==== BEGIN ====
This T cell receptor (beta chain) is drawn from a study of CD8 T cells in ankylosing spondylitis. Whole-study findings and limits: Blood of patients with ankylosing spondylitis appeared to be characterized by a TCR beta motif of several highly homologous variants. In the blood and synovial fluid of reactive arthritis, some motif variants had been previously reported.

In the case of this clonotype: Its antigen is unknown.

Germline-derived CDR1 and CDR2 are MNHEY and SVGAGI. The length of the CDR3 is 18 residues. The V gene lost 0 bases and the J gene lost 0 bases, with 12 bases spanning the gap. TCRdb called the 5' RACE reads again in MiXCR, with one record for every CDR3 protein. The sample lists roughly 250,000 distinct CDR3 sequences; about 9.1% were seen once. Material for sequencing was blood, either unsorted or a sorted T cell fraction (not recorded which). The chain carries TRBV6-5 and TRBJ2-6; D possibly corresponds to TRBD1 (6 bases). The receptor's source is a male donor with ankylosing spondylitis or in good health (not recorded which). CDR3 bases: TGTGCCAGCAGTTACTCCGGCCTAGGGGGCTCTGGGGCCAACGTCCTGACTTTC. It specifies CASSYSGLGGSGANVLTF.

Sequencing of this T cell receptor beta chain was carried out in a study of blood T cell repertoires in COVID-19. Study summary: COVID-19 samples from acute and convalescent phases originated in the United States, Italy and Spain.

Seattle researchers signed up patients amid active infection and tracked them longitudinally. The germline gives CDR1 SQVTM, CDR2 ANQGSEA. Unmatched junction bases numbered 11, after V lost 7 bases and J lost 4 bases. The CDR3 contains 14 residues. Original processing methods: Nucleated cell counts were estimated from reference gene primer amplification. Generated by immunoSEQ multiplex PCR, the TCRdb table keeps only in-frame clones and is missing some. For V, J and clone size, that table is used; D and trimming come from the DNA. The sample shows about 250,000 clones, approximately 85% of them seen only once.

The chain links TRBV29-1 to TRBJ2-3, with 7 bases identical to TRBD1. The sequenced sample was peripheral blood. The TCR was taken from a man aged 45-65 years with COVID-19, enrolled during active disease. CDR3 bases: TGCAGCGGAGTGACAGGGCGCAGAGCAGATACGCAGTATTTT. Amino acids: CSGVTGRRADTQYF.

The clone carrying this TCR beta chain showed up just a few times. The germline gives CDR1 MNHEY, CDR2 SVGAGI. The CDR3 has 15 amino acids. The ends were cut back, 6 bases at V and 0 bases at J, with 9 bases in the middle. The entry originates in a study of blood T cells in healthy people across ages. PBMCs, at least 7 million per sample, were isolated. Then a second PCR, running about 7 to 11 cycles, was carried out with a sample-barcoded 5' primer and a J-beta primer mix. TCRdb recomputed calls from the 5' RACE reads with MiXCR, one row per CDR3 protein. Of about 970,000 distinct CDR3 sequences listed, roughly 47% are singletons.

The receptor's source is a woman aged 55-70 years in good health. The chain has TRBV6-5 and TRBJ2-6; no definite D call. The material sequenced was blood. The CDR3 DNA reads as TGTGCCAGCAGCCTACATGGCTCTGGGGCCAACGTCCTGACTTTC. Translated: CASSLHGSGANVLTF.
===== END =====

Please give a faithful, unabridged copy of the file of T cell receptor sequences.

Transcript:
This T cell receptor (beta chain) is drawn from a study of CD8 T cells in ankylosing spondylitis. Whole-study findings and limits: Blood of patients with ankylosing spondylitis appeared to be characterized by a TCR beta motif of several highly homologous variants. In the blood and synovial fluid of reactive arthritis, some motif variants had been previously reported.

In the case of this clonotype: Its antigen is unknown.

Germline-derived CDR1 and CDR2 are MNHEY and SVGAGI. The length of the CDR3 is 18 residues. The V gene lost 0 bases and the J gene lost 0 bases, with 12 bases spanning the gap. TCRdb called the 5' RACE reads again in MiXCR, with one record for every CDR3 protein. The sample lists roughly 250,000 distinct CDR3 sequences; about 9.1% were seen once. Material for sequencing was blood, either unsorted or a sorted T cell fraction (not recorded which). The chain carries TRBV6-5 and TRBJ2-6; D possibly corresponds to TRBD1 (6 bases). The receptor's source is a male donor with ankylosing spondylitis or in good health (not recorded which). CDR3 bases: TGTGCCAGCAGTTACTCCGGCCTAGGGGGCTCTGGGGCCAACGTCCTGACTTTC. It specifies CASSYSGLGGSGANVLTF.

Sequencing of this T cell receptor beta chain was carried out in a study of blood T cell repertoires in COVID-19. Study summary: COVID-19 samples from acute and convalescent phases originated in the United States, Italy and Spain.

Seattle researchers signed up patients amid active infection and tracked them longitudinally. The germline gives CDR1 SQVTM, CDR2 ANQGSEA. Unmatched junction bases numbered 11, after V lost 7 bases and J lost 4 bases. The CDR3 contains 14 residues. Original processing methods: Nucleated cell counts were estimated from reference gene primer amplification. Generated by immunoSEQ multiplex PCR, the TCRdb table keeps only in-frame clones and is missing some. For V, J and clone size, that table is used; D and trimming come from the DNA. The sample shows about 250,000 clones, approximately 85% of them seen only once.

The chain links TRBV29-1 to TRBJ2-3, with 7 bases identical to TRBD1. The sequenced sample was peripheral blood. The TCR was taken from a man aged 45-65 years with COVID-19, enrolled during active disease. CDR3 bases: TGCAGCGGAGTGACAGGGCGCAGAGCAGATACGCAGTATTTT. Amino acids: CSGVTGRRADTQYF.

The clone carrying this TCR beta chain showed up just a few times. The germline gives CDR1 MNHEY, CDR2 SVGAGI. The CDR3 has 15 amino acids. The ends were cut back, 6 bases at V and 0 bases at J, with 9 bases in the middle. The entry originates in a study of blood T cells in healthy people across ages. PBMCs, at least 7 million per sample, were isolated. Then a second PCR, running about 7 to 11 cycles, was carried out with a sample-barcoded 5' primer and a J-beta primer mix. TCRdb recomputed calls from the 5' RACE reads with MiXCR, one row per CDR3 protein. Of about 970,000 distinct CDR3 sequences listed, roughly 47% are singletons.

The receptor's source is a woman aged 55-70 years in good health. The chain has TRBV6-5 and TRBJ2-6; no definite D call. The material sequenced was blood. The CDR3 DNA reads as TGTGCCAGCAGCCTACATGGCTCTGGGGCCAACGTCCTGACTTTC. Translated: CASSLHGSGANVLTF.